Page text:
The Role of Women and Parenting in Girls’ Education
May 21, 2018
It is hard to dispute that gender disparity in education no longer exists when one realizes that of the 793 million illiterate people in the world, two-thirds are female. Likewise, it would be difficult to challenge the importance of providing girls with an education, as we know that educating females is the most powerful and effective way to address global poverty. Educated mothers are more likely to educate their own children – ending the cycle of illiteracy in one generation. What is perhaps less definitive is how best to tackle this issue. With many barriers facing girls in the developing world that go far beyond simple economics, including cultural bias, tradition and safety concerns, the answer is admittedly not simple. Yet, for many areas in the world, one of the answers may lie in the synergy of parental support and the support of women in their families and communities.
Parental involvement plays a paramount role in shaping girls’ expectations for themselves and deciding how long they will remain in school. As a Fellow of Teach For Nepal, a movement of young leaders working to ensure quality education to children in public school, I have had the great fortune of meeting many parents during my Fellowship. While of varying culture, a common thread unites them all – a strong commitment to supporting their daughters’ education. Even when the prevailing culture may not place a high value on girls’ education, and despite the fact that they may not have been personally afforded such opportunities when they were young, many parents still remain steadfastly committed to the dream of having their daughters receive a quality education, and seeing them graduate from secondary school and perhaps even attending a university.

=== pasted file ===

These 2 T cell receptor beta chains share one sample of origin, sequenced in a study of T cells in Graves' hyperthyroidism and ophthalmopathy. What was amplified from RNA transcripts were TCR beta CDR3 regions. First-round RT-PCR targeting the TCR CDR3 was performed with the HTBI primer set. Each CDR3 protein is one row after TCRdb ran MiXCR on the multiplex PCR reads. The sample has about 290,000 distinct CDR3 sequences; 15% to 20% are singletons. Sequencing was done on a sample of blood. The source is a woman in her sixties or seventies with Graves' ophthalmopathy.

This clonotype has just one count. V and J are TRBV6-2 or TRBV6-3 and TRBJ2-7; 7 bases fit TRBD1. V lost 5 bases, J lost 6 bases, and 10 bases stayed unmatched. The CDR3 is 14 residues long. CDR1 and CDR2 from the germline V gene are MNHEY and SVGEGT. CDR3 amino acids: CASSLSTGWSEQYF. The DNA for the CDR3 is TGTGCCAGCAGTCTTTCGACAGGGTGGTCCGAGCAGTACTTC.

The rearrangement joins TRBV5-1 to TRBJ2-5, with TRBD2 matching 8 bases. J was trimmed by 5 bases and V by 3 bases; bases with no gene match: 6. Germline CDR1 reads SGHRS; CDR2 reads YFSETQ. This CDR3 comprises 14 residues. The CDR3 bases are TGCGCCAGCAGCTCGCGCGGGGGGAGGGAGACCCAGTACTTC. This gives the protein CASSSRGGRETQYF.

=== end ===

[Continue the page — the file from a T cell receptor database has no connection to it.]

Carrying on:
In Shree Secondary School, Mithileswar, Dhanusha, a mother shared with me, “I am illiterate. I don’t want her to have the same fate. I don’t have an inheritance for her. I can now dream of my only daughter going for higher studies, getting a job and earning her own money. She won’t have to live like us. I know only that knowledge will be a priceless and lifelong gift for her.”
Parents’ commitment to their daughter’s education may also be reflected in other ways. I have visited some of the homes of our girl students and been inspired to meet parents who have shown their commitment by utilizing the very best space in their small family home to create a study area. Additionally, despite the challenge of long work hours and distances to their daughters’ schools, 62 percent of parents and guardians find a way to attend parent meeting offered through our school among which maximum numbers of the guardian are most often women.
As a teacher of more than 200 bacchas (kids), I have been humbled to witness the extraordinary lengths taken by parents and women in the communities around Dhanusha to ensure a girl’s education, despite the odds. Today, I salute not only dedicated mothers everywhere but all women who recognize that a mother’s hope starts with education and devote a part of themselves every day to ensure this for the girls in their lives and communities.
* This article can also be read at Amita Sharma blog on Medium. Click Here
|Amita Sharma is one of the 111 Fellows who is in her second year of Teach For Nepal Fellowship. Prior to joining Teach For Nepal Fellowship, she completed her Bachelor's of Law from Nepal Law Campus. She is currently teaching English in Shree Secondary School (Mithileshwar) in Mithileshwar, Dhanusa. You can sponsor Fellows like her by donating to Teach For Nepal.|